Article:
The slug of saliva sliding down his chin promises more love than I can possibly give. I’m standing before him, a pound coin in my hand. ‘Take it, please. Buy yourself a cup of tea, go on.’ He’s staring up at me, his eyes so wide and wanting, so full of soul, this could be Mark Rylance playing the tramp in Soho Square, dribbling and adoring. He takes the coin, his eyes fixed on mine. His face moves closer. The sound of the tourists’ voices goes fuzzy, a huddle of retired English couples visiting central London, competing with one another for familiarity, irritating a Saturday morning sunbather wearing excruciating shorts. His face comes closer still, his quivering lip glossy and pink, the fleshiest part of his entire body, the rest of which seems to have contracted in these few seconds standing together. Some kind of passion. I’ve taken hold of his hand. I’m squeezing it. His breath warms my neck. ‘Kiss me, will you? Just a kiss?’ The lip relaxes and I can see his teeth. I can hear the hosepipe shooting water into the air. I know I should kiss him. He wants a kiss more than a cup of tea. I hesitate. I think of all the people I have kissed. Why not one more? Go on. Kiss him. I look down at him. I focus on the saliva. The sheen. I hesitate. I think of the angle at which I could move in order to kiss his cheek and avoid his mouth. I move very slightly in that direction. His lip levitates, then moves with me. I shake my head. I tell him, ‘Not today.’ I drop his hand. I tell him to have tea. He looks for my hand, then at the coin in his. I turn and march away. Three men on a bench are watching, one holding a yellow bag full of books. They look to me, then back to the Mark Rylance man. They seem surprised. For the rest of the day, all I can think about is that kiss. I should have kissed him. I should have kissed him. I know I should have kissed him.
It wasn’t how either of us expected to end the year, but there we were, two strangers, in a bathroom, one demonstrating to the other the most intimate of necessities. ‘Don’t lose the string, that’s really important.’ Later, we walked up the high street and met M who told us about his Christmas in a hospital bed. ‘Give it a few months and I won’t be able to see any more.’ Still, he laughed and wished me Merry Christmas and ‘a whole lot of luck to hubbie’. His face is as pink as the stain on the bed. That’s what I was thinking as I slipped through the tills at Sainsbury’s. Later still, out running on grass thick with frost and plates of ice, I remembered the photograph of the American soldier who’d had his eyes blown out in Iraq. His prosthetic eye is studded with the six diamonds of his ex-fiancée’s engagement ring. This filled me with certain joy. So did the demonstration in the bathroom. I even felt a sort of glow during the conversation with M. What is it with me? To gain so much pleasure from the awkward, the tragic, the miserable. Another year begins and I look forward to more twitchiness, to more moments of social unease, and to breaking more taboos.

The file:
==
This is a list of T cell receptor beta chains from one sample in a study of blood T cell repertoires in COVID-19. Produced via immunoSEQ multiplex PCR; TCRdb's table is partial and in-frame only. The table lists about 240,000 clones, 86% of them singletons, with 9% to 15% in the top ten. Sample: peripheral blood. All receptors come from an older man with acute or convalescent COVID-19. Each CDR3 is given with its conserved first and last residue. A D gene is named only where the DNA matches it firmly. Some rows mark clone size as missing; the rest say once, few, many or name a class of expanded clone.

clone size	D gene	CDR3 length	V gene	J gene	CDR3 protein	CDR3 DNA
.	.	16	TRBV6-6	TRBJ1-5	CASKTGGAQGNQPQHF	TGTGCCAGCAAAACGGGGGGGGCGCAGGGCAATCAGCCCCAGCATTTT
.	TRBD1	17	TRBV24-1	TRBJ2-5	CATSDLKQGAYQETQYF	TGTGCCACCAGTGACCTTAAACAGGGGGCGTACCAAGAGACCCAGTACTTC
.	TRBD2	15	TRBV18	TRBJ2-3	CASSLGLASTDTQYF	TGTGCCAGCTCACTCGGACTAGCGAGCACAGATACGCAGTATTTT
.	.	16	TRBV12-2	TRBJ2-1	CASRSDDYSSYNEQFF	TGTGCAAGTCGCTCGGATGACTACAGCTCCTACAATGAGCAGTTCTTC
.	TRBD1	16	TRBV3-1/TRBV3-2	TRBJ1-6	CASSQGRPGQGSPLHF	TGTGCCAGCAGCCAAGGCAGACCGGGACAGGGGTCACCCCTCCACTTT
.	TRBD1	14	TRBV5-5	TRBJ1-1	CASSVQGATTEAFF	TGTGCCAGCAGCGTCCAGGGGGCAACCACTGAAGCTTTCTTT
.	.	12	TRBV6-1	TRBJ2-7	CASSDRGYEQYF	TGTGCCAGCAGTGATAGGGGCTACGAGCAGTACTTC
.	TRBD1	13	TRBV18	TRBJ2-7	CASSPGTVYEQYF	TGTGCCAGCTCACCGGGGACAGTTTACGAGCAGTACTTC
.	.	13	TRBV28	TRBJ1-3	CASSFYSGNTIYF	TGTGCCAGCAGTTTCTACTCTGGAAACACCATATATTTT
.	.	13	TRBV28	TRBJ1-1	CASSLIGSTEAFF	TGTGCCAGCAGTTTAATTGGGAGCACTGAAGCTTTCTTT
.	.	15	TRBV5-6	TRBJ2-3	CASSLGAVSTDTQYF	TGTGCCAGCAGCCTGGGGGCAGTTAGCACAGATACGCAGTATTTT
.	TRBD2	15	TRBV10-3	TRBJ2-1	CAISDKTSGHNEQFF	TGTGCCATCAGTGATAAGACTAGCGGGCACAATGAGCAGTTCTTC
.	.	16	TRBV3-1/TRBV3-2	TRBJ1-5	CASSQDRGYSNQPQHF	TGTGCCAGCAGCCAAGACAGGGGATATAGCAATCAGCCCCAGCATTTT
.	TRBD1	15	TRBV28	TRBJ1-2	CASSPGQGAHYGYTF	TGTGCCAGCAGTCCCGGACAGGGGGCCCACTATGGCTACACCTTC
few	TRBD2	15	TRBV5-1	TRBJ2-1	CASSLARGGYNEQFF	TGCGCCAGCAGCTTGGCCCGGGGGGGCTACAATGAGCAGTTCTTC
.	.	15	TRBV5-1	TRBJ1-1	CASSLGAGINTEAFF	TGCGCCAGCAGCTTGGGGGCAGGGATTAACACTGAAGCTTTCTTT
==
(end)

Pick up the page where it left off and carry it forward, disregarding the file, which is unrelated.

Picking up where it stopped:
They fly at me, a spread of green birds with long tails trailing behind, squawking, screaming, laughing. I keep running. I wonder if they will turn around and attack, but they disappear over the tops of the new line of stables and a large navy horsebox. I overtake a walker with a wet lurcher trotting slightly ahead. I turn right, into the field that was dug up for the Olympics and became home to protesters who were homeless and decided to protest to earn a place on the camp. I run around the edge, heavy legs stamping on short cut grass. It’s not raining, but the air is wet, like cold steam, and as I turn the corner towards the Lea, another much bigger flock of birds appears in the air, flying straight at me, swooping towards me, at least 20 of them, squawking, cackling, squabbling.
‘Let’s face it,’ he said, dropping into a whisper which he complemented with a broad smile, as if to flatter me, ‘someone needs to drag this place up a bit, and she does an awfully good job at it.’ Seconds earlier, in a voice loud enough to include the woman on the check-out and the three other women in the queue, he’d insisted we’d already met. ‘I think I know you,’ he said, and that smile swept over his white teeth, ‘in fact I’m sure I do.’ He mentioned someone whose name I didn’t get, who he thought we had in common. I shook my head: ‘Definitely not.’ He kept smiling, despite his irritation at my refusal to play the game. ‘Which street are you on?’ I asked, relenting a wee bit. He replied, but I missed that too — by now I was packing my bags while he stood watching me, his own already done, his bagpack packed with ciabatta and wine and Alpen and kitchen roll — so I asked another question: ‘I don’t think I know it. Which end are you?’ ‘Village borders,’ came his reply, twinned with the ghastly smile. He added, ‘But perhaps we met on the art trail?’ No, I thought to myself: ‘You are almost certainly thinking of someone else.’ But again, I felt I was being a bit too abrupt, so I gave in and talked about the art trail for a bit. Gradually, I began to understand his view — that without people like us (PLUS), this little neighbourhood would be done for. ‘There was nothing here before Penny Fielding,’ he said, a look of alarm in his eyes at the horror of it all. When I began to laugh, he looked a little hurt. It occurred to me that before and after Penny Fielding arrived might be added to the local lexicon as a way of understanding the changing demographic. BPF and APF. ‘That’s not my impression,’ I said, stretching the boundaries of politeness. I added: ‘I can’t stand this idea that there was nothing here until the professional middle classes turned up and began buying properties for half a million.’ It’s like colonialism, I thought but didn’t say. All those tedious narratives about the emptiness of the land until PLUS turned up and put things in it that we recognised and understood to be something. My temper discomforted him. His smile melted away and he said he had to go now. As I ran my nectar card along the side of the card machine and paid up, the woman working the till started laughing. A deep and dirty laugh it was. ‘Good for you,’ she said, ‘good for you.’